• Invest in a bidet, like Tushy or Brondell, and avoid the need for toilet paper in general. If more people adopted bidets into their homes, somewhere around 15 million trees could be saved! Contrary to belief, a bidet uses less water than toilet paper. A bidet uses roughly one-eighth of a gallon of water, while it takes about 37 gallons of water to make a single roll of toilet paper.
  • Cover leftovers with a plate, not plastic wrap.
  • Shop at farmers’ markets where they’ll take your egg cartons and berry baskets back.
  • Use reclaimed or eco-friendly materials in your home renovations.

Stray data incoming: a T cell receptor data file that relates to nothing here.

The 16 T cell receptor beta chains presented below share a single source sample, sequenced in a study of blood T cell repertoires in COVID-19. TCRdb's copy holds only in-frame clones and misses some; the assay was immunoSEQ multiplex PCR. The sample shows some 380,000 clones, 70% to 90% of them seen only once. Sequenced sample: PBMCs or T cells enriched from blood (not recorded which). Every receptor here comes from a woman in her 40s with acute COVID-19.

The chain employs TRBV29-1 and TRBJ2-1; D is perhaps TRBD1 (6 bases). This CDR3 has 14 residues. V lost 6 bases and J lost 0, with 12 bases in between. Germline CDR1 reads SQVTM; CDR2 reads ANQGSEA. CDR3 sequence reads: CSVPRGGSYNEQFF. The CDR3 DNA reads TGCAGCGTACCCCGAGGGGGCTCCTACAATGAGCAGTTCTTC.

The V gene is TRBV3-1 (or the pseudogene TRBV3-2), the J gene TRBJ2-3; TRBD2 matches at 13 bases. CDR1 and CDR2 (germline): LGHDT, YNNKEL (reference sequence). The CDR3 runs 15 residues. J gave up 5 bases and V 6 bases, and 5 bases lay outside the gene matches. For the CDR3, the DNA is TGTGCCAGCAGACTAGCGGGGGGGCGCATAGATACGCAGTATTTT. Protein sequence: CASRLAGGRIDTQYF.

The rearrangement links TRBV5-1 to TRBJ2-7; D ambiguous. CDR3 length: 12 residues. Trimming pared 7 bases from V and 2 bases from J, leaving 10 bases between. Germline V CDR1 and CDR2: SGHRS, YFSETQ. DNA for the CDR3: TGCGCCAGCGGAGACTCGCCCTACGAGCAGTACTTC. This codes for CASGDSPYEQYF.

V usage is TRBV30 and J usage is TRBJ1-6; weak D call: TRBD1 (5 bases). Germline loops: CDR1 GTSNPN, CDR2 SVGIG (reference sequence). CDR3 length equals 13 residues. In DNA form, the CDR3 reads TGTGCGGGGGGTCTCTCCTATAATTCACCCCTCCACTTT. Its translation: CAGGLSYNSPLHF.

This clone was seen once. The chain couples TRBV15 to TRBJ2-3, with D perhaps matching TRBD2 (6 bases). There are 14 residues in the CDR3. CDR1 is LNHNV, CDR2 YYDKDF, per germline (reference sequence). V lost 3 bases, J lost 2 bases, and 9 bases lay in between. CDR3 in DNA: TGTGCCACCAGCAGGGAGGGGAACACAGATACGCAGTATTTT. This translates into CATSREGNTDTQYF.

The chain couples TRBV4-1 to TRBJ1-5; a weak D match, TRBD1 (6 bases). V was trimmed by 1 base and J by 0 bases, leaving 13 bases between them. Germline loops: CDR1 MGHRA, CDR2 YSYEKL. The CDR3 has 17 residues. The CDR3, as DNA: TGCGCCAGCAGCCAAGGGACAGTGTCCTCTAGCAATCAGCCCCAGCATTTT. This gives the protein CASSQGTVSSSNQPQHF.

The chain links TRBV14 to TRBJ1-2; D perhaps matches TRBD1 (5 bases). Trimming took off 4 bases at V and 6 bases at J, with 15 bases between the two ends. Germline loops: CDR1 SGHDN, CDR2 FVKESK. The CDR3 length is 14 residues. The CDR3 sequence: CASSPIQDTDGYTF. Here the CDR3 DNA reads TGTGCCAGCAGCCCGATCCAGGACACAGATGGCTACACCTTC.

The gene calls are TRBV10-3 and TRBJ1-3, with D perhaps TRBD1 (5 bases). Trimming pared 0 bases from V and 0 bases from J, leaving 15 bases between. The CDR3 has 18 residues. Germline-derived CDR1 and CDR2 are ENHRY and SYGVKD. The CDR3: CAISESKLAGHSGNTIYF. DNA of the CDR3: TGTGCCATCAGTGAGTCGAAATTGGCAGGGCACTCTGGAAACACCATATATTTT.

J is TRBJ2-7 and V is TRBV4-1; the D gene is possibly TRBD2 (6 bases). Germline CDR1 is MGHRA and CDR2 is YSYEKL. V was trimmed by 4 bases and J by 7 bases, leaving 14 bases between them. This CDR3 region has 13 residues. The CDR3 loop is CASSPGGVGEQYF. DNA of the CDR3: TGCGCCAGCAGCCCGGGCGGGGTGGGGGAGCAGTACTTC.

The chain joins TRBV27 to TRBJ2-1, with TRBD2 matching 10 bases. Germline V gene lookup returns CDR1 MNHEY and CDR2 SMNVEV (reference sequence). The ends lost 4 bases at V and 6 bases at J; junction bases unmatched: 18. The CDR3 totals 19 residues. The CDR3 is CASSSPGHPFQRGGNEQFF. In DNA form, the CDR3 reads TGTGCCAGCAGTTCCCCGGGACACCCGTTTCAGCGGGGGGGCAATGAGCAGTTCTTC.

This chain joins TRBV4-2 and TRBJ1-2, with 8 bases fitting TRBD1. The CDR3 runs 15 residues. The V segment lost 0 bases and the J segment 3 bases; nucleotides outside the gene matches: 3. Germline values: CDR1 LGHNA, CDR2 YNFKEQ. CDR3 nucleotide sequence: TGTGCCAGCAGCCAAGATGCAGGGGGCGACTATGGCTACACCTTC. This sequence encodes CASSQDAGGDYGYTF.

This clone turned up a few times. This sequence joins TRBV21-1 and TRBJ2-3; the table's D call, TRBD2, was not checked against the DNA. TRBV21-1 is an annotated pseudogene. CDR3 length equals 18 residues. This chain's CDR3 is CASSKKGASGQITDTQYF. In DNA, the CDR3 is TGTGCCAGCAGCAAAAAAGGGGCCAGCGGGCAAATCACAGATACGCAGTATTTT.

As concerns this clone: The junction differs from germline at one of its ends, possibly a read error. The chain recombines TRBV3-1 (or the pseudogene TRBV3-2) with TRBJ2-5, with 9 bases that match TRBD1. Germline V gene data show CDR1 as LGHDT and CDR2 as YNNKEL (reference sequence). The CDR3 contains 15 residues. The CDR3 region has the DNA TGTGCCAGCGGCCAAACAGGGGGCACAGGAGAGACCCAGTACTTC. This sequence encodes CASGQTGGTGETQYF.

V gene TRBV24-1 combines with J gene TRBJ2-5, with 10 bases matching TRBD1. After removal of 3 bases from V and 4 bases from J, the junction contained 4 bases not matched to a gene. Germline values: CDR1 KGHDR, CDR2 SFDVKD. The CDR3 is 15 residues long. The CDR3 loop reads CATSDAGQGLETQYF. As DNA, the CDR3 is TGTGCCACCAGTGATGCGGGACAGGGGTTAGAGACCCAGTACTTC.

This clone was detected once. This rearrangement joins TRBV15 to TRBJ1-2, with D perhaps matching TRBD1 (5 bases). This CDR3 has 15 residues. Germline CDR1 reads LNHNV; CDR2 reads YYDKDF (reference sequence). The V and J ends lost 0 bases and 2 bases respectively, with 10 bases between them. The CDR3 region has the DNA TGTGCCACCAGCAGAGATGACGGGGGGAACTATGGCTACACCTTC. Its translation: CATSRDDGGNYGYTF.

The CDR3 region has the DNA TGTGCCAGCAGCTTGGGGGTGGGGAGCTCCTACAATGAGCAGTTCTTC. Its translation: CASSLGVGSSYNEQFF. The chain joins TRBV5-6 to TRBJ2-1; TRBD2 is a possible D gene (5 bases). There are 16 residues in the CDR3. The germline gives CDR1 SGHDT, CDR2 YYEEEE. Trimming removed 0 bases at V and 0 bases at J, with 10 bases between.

In a room-by-room breakdown, Bea Johnson offers more great trips and hacks. While adopting a zero-waste lifestyle will not happen overnight, there are simple steps you can take to get there. See how many small, eco-friendly steps you can take to get started on your zero-waste lifestyle!

A Smart Home Guide for Beginners: Where to Start

Devices, appliances, and environmental systems around our homes have become WiFi and internet enabled as the Internet of Things (IoT) has grown exponentially. This has resulted in smart home technology, which allows you to control nearly everything electrical in your home from a single device (typically a smartphone or tablet), regardless of whether you are inside or outside. This is an understandably complex and perplexing new world. It is, however, simple to embrace with a simple start. Let’s look into the fundamentals of setting up a smart home.

What is a smart home?